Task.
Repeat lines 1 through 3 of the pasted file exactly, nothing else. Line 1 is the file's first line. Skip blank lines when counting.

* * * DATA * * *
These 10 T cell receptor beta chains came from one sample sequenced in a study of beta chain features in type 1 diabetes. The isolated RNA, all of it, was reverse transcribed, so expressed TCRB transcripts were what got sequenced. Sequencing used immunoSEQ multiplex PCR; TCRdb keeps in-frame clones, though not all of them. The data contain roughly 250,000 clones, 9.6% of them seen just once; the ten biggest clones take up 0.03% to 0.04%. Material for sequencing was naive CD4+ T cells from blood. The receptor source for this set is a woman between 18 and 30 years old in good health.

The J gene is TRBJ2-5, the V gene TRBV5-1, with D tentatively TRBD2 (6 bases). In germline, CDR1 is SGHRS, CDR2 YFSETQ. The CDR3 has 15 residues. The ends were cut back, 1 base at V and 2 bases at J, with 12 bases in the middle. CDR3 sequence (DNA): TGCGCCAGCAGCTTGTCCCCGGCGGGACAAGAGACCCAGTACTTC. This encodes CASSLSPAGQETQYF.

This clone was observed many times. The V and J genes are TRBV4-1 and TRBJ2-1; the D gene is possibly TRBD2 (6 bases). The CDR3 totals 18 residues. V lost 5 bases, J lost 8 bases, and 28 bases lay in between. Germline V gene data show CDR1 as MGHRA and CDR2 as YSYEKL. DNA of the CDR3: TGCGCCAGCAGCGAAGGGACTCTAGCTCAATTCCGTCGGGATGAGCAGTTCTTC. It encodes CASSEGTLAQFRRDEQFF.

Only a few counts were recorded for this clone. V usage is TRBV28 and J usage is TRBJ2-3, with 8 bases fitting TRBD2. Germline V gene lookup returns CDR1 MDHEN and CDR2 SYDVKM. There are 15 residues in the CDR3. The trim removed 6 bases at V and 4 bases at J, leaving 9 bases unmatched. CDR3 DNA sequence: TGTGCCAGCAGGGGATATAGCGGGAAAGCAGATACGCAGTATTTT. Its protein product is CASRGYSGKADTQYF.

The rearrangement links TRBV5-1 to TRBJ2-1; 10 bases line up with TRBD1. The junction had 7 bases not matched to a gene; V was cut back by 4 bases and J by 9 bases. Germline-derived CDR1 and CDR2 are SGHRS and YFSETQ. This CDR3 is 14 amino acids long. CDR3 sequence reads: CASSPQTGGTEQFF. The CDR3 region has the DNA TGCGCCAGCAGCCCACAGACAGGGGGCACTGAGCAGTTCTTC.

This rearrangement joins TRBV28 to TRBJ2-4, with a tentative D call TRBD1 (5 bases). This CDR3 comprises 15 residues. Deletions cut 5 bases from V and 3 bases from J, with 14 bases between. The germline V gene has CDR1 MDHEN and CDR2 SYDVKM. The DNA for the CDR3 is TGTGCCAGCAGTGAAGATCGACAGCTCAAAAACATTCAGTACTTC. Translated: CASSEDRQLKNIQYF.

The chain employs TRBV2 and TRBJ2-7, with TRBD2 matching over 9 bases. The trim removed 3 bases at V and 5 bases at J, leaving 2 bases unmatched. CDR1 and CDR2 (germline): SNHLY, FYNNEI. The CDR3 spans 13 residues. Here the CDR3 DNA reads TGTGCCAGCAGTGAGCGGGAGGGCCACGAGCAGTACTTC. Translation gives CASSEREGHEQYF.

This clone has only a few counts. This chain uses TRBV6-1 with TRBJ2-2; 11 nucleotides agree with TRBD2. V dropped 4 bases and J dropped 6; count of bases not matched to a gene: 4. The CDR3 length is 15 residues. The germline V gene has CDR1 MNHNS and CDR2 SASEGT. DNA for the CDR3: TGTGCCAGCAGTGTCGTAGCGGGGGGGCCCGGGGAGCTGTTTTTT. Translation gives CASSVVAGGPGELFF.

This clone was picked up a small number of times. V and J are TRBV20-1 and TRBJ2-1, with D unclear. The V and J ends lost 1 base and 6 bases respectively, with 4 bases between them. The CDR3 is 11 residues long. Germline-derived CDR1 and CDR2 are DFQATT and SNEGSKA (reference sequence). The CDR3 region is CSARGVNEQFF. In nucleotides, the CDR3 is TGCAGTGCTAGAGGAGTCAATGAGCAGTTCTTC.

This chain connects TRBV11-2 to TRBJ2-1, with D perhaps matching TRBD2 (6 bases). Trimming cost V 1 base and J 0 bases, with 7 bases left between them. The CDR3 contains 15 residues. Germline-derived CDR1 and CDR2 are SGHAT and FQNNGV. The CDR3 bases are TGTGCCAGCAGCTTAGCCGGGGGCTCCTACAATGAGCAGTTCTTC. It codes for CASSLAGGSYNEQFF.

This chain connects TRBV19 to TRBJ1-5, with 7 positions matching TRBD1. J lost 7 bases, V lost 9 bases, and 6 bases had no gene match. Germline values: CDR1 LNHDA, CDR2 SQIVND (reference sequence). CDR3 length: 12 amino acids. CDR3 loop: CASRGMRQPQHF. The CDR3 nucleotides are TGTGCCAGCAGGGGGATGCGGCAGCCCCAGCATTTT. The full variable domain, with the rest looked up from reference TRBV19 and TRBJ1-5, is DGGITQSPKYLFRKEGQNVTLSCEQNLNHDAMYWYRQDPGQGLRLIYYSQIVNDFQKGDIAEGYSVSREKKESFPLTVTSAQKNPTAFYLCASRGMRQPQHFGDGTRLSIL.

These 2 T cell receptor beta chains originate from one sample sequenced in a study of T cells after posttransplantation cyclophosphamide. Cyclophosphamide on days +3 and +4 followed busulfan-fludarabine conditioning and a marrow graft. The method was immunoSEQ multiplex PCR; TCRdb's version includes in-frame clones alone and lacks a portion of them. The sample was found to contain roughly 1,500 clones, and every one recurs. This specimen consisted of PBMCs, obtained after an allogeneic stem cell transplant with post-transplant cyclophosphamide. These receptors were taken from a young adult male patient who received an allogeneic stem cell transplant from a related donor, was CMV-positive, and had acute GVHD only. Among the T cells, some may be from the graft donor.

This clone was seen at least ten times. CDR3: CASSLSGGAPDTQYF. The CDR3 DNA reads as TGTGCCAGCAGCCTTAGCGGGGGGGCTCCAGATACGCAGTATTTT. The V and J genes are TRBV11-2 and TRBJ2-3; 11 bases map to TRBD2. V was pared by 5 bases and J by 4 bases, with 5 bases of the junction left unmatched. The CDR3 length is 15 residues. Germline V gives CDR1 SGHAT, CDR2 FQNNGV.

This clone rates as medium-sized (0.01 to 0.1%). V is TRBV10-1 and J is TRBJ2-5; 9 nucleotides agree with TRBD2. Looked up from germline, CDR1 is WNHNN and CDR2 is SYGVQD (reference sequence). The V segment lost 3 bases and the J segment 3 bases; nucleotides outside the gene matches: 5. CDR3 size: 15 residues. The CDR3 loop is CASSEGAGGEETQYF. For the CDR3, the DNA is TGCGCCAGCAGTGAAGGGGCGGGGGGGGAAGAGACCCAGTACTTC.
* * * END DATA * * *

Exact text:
These 10 T cell receptor beta chains came from one sample sequenced in a study of beta chain features in type 1 diabetes. The isolated RNA, all of it, was reverse transcribed, so expressed TCRB transcripts were what got sequenced. Sequencing used immunoSEQ multiplex PCR; TCRdb keeps in-frame clones, though not all of them. The data contain roughly 250,000 clones, 9.6% of them seen just once; the ten biggest clones take up 0.03% to 0.04%. Material for sequencing was naive CD4+ T cells from blood. The receptor source for this set is a woman between 18 and 30 years old in good health.

The J gene is TRBJ2-5, the V gene TRBV5-1, with D tentatively TRBD2 (6 bases). In germline, CDR1 is SGHRS, CDR2 YFSETQ. The CDR3 has 15 residues. The ends were cut back, 1 base at V and 2 bases at J, with 12 bases in the middle. CDR3 sequence (DNA): TGCGCCAGCAGCTTGTCCCCGGCGGGACAAGAGACCCAGTACTTC. This encodes CASSLSPAGQETQYF.

This clone was observed many times. The V and J genes are TRBV4-1 and TRBJ2-1; the D gene is possibly TRBD2 (6 bases). The CDR3 totals 18 residues. V lost 5 bases, J lost 8 bases, and 28 bases lay in between. Germline V gene data show CDR1 as MGHRA and CDR2 as YSYEKL. DNA of the CDR3: TGCGCCAGCAGCGAAGGGACTCTAGCTCAATTCCGTCGGGATGAGCAGTTCTTC. It encodes CASSEGTLAQFRRDEQFF.